It is just possible that the reason James writes so strongly about misuse of our speech is because of certain slanders that commonly circulated against the infant church. Tales were whispered that Christians were cannibals. The words of the Last Supper--”This is my body, My blood”--were twisted to lend substance to the lie that Christians practiced child sacrifice. The term “love feast,” which believers gave to their weekly meetings, and their custom of greeting one another with a kiss of peace became the grounds for slanderous accusations of lustful orgies.
Their enemies also accused Christians of being inciters to political revolution and violence. Because Jesus had said, “For I have come to turn 'a man against his father, a daughter against her mother, a daughter-in-law against her mother-in-law—a man's enemies will be the members of his own household' ” (Matthew 10:35-36), the claim was made that Christianity divided a man and his wife and disrupted the home.
JAMES 3: 5-8
5 Likewise the tongue is a small part of the body, but it makes great boasts. Consider what a great forest is set on fire by a small spark. 6 The tongue also is a fire, a world of evil among the parts of the body. It corrupts the whole person, sets the whole course of his life on fire, and is itself set on fire by hell. 7 All kinds of animals, birds, reptiles and creatures of the sea are being tamed and have been tamed by man, 8 but no man can tame the tongue. It is a restless evil, full of deadly poison.
The symbolism of fire is most appropriate in describing the tongue. Fire is one of the most beneficial tools we possess, as is the possibility of communication. But uncontrolled, fire is one of the most devastating forces with which we have to contend. Like the Valley of Hinnom (“Gehenna”--the New Testament word for “hell”) with its smoldering garbage heaps is the life of a person whose “speech is like a scorching fire” (Proverbs 16:27).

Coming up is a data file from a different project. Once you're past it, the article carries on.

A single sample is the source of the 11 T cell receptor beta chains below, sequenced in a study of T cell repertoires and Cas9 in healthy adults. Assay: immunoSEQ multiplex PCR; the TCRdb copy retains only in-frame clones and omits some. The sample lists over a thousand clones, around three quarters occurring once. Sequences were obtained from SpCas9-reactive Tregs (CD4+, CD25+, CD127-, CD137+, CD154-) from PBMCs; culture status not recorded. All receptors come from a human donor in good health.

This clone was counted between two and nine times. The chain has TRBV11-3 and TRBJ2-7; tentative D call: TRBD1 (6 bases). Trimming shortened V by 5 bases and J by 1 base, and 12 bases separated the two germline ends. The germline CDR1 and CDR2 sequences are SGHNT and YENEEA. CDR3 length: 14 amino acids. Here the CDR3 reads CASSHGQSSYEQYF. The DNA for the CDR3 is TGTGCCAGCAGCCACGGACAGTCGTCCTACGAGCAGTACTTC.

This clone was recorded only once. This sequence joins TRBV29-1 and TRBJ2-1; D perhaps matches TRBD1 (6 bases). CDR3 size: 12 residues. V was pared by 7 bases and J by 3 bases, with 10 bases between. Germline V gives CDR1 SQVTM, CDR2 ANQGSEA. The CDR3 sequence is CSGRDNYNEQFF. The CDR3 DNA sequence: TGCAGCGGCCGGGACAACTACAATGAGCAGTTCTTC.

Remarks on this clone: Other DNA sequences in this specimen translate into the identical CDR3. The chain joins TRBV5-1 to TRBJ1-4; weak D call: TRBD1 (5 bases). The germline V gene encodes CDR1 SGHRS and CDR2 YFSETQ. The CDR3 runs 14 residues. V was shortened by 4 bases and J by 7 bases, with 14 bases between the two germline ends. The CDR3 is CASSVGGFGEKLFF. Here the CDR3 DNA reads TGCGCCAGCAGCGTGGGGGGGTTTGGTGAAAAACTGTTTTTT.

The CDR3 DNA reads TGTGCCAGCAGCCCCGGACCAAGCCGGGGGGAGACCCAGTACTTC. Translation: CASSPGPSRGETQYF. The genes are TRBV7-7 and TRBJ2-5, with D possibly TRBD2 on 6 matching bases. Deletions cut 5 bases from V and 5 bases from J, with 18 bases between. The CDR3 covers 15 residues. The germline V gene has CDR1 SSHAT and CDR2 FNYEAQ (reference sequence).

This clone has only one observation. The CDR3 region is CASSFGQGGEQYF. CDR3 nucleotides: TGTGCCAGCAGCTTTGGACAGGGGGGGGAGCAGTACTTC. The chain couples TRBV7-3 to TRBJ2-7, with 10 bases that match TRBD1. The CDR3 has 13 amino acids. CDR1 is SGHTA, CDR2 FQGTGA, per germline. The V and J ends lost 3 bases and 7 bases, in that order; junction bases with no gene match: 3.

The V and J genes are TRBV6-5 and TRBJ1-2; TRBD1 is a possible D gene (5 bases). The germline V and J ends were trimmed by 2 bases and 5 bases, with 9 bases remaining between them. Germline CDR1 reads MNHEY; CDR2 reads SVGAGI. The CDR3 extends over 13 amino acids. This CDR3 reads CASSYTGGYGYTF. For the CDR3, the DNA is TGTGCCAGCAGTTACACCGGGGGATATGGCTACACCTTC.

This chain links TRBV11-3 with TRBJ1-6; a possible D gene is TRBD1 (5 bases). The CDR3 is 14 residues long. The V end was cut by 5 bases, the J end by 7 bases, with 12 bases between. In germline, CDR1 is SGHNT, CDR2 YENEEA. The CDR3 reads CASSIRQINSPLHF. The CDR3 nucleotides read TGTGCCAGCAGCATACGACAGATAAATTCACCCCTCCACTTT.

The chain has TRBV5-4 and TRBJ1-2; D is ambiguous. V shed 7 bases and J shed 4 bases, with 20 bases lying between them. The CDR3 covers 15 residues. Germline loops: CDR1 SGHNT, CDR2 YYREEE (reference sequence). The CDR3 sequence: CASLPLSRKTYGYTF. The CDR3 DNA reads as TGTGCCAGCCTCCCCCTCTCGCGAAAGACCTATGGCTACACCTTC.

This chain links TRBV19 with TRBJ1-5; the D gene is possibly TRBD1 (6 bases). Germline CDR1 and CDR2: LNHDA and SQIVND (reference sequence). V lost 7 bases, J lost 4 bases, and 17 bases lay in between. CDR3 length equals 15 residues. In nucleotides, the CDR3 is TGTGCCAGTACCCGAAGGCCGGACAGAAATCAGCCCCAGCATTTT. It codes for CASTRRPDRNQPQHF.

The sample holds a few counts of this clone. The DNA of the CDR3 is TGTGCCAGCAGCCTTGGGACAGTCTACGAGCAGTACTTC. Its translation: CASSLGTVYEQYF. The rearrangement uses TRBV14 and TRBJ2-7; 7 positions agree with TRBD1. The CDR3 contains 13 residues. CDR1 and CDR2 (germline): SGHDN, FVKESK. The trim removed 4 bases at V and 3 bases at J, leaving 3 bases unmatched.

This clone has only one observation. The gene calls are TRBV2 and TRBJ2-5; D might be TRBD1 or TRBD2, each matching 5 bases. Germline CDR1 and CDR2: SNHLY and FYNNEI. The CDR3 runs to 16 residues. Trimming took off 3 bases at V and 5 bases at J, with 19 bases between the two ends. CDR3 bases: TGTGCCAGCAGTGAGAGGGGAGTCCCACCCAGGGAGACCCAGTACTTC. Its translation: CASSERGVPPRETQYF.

Just as a fire is capable of getting out of hand and burning everything in its path, so the tongue is capable of burning those who get in the path of destructive words.
The pervasive influence of the tongue is matched by the diversity of its capabilities. It is “a world of evil among the parts of the body,” which suggests that the sum total of evil can find expression through it. The tongue can stain the whole person, for every evil word leaves its impression on one's character.
The inability to control the tongue is indicative of the effects of sin. In Genesis 1:28 the dominion of man and woman over Creation is the evidence of their being created in God's image. The psalmist could write, “You made him ruler over the works of your hands; you put everything under his feet” (8:6). James affirms the dominion of humankind over the creatures, but points out their inability to conquer the tongue.